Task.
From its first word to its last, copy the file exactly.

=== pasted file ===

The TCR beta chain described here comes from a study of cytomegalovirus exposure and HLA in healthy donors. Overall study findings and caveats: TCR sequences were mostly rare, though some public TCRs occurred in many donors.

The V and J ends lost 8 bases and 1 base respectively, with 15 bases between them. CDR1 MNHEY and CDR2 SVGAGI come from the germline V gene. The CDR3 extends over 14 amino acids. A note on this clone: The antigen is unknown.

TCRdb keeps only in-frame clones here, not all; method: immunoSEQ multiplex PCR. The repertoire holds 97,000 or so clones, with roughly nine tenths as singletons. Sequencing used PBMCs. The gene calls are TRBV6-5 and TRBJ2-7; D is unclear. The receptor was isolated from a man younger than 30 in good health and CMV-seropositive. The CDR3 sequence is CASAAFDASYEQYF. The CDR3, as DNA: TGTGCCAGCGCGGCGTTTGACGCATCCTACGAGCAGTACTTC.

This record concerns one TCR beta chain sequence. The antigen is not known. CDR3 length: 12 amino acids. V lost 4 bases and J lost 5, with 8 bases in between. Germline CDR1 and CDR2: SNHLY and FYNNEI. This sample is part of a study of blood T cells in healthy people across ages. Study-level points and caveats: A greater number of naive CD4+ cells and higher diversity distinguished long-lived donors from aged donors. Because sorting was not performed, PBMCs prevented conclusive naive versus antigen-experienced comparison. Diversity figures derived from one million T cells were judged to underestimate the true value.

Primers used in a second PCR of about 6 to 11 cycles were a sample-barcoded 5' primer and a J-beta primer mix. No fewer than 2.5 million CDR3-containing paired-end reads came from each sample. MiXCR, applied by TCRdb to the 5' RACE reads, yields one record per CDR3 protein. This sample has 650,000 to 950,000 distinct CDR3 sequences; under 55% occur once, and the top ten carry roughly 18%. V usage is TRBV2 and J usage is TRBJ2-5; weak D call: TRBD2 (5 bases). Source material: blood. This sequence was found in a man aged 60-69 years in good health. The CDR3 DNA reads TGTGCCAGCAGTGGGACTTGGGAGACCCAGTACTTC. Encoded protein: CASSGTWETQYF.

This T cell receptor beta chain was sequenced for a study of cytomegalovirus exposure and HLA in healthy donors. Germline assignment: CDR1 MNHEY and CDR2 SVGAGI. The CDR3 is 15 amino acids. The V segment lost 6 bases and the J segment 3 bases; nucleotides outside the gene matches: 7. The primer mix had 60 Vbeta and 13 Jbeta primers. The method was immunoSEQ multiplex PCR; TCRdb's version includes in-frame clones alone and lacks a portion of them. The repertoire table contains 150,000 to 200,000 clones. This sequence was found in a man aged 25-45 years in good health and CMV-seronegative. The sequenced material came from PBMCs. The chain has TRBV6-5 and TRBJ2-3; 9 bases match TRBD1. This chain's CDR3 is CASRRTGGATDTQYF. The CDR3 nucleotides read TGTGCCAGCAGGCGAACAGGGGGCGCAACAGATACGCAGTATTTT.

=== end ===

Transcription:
The TCR beta chain described here comes from a study of cytomegalovirus exposure and HLA in healthy donors. Overall study findings and caveats: TCR sequences were mostly rare, though some public TCRs occurred in many donors.

The V and J ends lost 8 bases and 1 base respectively, with 15 bases between them. CDR1 MNHEY and CDR2 SVGAGI come from the germline V gene. The CDR3 extends over 14 amino acids. A note on this clone: The antigen is unknown.

TCRdb keeps only in-frame clones here, not all; method: immunoSEQ multiplex PCR. The repertoire holds 97,000 or so clones, with roughly nine tenths as singletons. Sequencing used PBMCs. The gene calls are TRBV6-5 and TRBJ2-7; D is unclear. The receptor was isolated from a man younger than 30 in good health and CMV-seropositive. The CDR3 sequence is CASAAFDASYEQYF. The CDR3, as DNA: TGTGCCAGCGCGGCGTTTGACGCATCCTACGAGCAGTACTTC.

This record concerns one TCR beta chain sequence. The antigen is not known. CDR3 length: 12 amino acids. V lost 4 bases and J lost 5, with 8 bases in between. Germline CDR1 and CDR2: SNHLY and FYNNEI. This sample is part of a study of blood T cells in healthy people across ages. Study-level points and caveats: A greater number of naive CD4+ cells and higher diversity distinguished long-lived donors from aged donors. Because sorting was not performed, PBMCs prevented conclusive naive versus antigen-experienced comparison. Diversity figures derived from one million T cells were judged to underestimate the true value.

Primers used in a second PCR of about 6 to 11 cycles were a sample-barcoded 5' primer and a J-beta primer mix. No fewer than 2.5 million CDR3-containing paired-end reads came from each sample. MiXCR, applied by TCRdb to the 5' RACE reads, yields one record per CDR3 protein. This sample has 650,000 to 950,000 distinct CDR3 sequences; under 55% occur once, and the top ten carry roughly 18%. V usage is TRBV2 and J usage is TRBJ2-5; weak D call: TRBD2 (5 bases). Source material: blood. This sequence was found in a man aged 60-69 years in good health. The CDR3 DNA reads TGTGCCAGCAGTGGGACTTGGGAGACCCAGTACTTC. Encoded protein: CASSGTWETQYF.

This T cell receptor beta chain was sequenced for a study of cytomegalovirus exposure and HLA in healthy donors. Germline assignment: CDR1 MNHEY and CDR2 SVGAGI. The CDR3 is 15 amino acids. The V segment lost 6 bases and the J segment 3 bases; nucleotides outside the gene matches: 7. The primer mix had 60 Vbeta and 13 Jbeta primers. The method was immunoSEQ multiplex PCR; TCRdb's version includes in-frame clones alone and lacks a portion of them. The repertoire table contains 150,000 to 200,000 clones. This sequence was found in a man aged 25-45 years in good health and CMV-seronegative. The sequenced material came from PBMCs. The chain has TRBV6-5 and TRBJ2-3; 9 bases match TRBD1. This chain's CDR3 is CASRRTGGATDTQYF. The CDR3 nucleotides read TGTGCCAGCAGGCGAACAGGGGGCGCAACAGATACGCAGTATTTT.